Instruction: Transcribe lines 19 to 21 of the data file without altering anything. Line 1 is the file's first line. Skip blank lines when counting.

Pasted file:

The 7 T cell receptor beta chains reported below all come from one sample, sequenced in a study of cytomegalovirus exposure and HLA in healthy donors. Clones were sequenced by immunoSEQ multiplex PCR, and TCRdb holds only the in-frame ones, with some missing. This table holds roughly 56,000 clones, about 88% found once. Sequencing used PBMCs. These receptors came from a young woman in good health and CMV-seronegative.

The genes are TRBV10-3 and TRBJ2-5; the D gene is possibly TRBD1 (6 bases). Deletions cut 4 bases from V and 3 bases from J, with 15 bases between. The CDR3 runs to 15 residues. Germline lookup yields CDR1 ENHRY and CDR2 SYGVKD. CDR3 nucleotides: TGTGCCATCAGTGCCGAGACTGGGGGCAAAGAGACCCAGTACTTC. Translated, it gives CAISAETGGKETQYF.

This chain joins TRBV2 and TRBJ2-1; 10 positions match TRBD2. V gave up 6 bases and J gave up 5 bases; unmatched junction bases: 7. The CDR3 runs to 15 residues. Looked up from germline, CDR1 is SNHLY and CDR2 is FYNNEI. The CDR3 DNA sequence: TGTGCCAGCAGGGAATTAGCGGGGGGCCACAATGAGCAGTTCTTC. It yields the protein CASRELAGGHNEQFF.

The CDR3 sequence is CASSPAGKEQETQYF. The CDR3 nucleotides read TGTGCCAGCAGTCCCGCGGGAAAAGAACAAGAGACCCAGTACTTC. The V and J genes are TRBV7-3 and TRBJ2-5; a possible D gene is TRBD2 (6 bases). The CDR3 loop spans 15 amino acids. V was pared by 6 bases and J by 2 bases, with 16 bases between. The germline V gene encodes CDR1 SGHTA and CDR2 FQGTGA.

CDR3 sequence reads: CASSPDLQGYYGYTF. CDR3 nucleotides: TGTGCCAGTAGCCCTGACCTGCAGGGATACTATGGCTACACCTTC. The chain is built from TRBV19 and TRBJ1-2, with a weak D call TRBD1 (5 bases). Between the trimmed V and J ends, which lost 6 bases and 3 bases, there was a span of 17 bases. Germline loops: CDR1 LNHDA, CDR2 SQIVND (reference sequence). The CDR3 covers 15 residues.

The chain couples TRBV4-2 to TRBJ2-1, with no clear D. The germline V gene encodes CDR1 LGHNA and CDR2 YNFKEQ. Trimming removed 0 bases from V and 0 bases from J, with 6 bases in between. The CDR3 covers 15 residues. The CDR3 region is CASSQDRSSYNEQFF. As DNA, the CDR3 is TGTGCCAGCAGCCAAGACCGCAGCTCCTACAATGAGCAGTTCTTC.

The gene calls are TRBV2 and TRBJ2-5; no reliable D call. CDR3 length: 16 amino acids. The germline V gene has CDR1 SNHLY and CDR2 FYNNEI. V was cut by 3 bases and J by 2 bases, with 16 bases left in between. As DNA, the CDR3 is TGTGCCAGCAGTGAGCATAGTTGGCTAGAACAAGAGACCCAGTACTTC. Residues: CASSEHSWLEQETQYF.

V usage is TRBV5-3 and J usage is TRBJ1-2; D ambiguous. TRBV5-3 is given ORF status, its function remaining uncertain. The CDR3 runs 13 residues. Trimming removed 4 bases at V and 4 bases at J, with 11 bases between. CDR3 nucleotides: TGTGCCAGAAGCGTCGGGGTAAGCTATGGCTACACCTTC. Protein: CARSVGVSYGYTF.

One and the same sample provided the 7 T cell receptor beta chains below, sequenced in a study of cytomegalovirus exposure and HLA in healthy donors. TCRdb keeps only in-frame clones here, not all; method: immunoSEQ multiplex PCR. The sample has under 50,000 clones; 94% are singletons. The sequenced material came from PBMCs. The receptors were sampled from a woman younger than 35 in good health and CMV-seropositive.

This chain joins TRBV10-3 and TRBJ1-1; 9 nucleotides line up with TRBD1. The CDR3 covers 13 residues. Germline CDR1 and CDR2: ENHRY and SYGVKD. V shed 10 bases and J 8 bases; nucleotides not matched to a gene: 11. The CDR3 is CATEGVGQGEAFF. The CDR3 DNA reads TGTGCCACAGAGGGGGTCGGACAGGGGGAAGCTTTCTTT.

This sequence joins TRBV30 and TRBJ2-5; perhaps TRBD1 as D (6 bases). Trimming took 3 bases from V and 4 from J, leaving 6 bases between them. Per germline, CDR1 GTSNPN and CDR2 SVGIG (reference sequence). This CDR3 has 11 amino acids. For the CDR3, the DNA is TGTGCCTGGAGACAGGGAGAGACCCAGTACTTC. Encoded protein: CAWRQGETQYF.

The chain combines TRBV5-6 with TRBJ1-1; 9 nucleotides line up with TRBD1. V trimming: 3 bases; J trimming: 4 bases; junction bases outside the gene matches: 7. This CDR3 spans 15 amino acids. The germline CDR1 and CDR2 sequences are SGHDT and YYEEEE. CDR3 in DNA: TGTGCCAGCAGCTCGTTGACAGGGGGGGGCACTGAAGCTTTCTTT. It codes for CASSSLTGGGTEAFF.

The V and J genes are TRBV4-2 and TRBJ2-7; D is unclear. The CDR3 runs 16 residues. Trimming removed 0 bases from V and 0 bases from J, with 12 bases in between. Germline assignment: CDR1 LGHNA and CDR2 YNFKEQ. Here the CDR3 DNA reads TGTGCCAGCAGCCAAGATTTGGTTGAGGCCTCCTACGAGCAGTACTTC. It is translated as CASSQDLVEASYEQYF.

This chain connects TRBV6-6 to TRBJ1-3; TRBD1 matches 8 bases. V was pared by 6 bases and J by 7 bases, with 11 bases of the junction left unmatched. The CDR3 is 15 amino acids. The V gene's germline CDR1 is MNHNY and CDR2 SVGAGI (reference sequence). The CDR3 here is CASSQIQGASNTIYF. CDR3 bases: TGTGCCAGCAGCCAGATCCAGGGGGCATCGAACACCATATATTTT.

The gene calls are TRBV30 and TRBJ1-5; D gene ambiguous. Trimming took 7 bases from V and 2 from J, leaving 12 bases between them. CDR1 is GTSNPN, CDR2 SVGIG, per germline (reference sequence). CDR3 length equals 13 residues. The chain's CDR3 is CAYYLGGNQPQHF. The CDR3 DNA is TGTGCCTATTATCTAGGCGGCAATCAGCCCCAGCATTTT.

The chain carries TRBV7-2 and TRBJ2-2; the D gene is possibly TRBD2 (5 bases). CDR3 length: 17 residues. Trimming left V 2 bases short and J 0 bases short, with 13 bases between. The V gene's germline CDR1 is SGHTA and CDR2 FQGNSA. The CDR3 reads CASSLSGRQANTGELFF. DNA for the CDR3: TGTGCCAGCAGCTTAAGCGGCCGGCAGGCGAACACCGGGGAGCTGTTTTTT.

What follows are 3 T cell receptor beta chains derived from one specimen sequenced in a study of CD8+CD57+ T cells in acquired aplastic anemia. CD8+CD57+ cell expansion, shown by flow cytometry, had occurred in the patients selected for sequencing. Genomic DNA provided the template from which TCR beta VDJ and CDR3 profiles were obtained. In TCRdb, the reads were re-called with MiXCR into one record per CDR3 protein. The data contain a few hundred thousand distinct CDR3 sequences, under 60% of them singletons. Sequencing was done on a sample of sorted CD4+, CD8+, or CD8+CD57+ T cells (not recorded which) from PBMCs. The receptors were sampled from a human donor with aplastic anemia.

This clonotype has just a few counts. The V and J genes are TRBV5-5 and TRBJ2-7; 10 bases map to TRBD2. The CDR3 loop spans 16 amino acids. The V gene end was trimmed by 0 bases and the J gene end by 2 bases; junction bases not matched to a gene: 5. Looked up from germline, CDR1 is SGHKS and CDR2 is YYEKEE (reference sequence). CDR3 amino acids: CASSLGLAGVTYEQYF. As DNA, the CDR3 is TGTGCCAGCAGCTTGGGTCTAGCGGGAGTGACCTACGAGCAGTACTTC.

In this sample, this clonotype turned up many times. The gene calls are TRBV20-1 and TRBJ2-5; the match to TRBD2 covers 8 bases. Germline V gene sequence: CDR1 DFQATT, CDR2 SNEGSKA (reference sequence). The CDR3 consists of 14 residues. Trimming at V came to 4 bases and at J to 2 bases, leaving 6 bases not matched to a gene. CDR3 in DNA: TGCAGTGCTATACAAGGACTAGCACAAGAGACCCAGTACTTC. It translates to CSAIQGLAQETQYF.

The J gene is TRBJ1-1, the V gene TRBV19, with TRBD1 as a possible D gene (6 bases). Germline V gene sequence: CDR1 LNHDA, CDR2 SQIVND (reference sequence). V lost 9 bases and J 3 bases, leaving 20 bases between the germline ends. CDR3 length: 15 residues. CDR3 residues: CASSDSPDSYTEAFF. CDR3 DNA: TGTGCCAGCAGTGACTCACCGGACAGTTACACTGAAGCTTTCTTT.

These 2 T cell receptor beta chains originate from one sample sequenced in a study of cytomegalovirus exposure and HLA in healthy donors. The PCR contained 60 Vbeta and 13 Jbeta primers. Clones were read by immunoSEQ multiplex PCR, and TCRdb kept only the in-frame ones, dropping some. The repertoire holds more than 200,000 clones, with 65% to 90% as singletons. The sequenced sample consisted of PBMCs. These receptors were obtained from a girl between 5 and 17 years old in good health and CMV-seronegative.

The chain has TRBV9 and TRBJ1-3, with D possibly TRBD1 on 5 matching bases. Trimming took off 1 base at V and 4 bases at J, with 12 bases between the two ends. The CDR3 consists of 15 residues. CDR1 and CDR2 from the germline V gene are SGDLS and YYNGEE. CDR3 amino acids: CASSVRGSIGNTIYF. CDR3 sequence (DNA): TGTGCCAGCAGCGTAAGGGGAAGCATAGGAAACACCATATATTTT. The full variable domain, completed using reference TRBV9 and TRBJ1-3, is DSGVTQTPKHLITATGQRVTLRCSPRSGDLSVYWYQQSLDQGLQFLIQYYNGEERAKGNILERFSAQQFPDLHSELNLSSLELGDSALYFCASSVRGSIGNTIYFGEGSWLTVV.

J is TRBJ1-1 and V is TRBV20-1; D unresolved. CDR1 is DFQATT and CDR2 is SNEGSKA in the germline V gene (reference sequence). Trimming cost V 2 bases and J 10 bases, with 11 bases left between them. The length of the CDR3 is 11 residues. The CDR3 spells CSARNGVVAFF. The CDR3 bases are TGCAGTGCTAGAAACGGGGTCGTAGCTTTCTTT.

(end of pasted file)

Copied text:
In this sample, this clonotype turned up many times. The gene calls are TRBV20-1 and TRBJ2-5; the match to TRBD2 covers 8 bases. Germline V gene sequence: CDR1 DFQATT, CDR2 SNEGSKA (reference sequence). The CDR3 consists of 14 residues. Trimming at V came to 4 bases and at J to 2 bases, leaving 6 bases not matched to a gene. CDR3 in DNA: TGCAGTGCTATACAAGGACTAGCACAAGAGACCCAGTACTTC. It translates to CSAIQGLAQETQYF.

The J gene is TRBJ1-1, the V gene TRBV19, with TRBD1 as a possible D gene (6 bases). Germline V gene sequence: CDR1 LNHDA, CDR2 SQIVND (reference sequence). V lost 9 bases and J 3 bases, leaving 20 bases between the germline ends. CDR3 length: 15 residues. CDR3 residues: CASSDSPDSYTEAFF. CDR3 DNA: TGTGCCAGCAGTGACTCACCGGACAGTTACACTGAAGCTTTCTTT.

These 2 T cell receptor beta chains originate from one sample sequenced in a study of cytomegalovirus exposure and HLA in healthy donors. The PCR contained 60 Vbeta and 13 Jbeta primers. Clones were read by immunoSEQ multiplex PCR, and TCRdb kept only the in-frame ones, dropping some. The repertoire holds more than 200,000 clones, with 65% to 90% as singletons. The sequenced sample consisted of PBMCs. These receptors were obtained from a girl between 5 and 17 years old in good health and CMV-seronegative.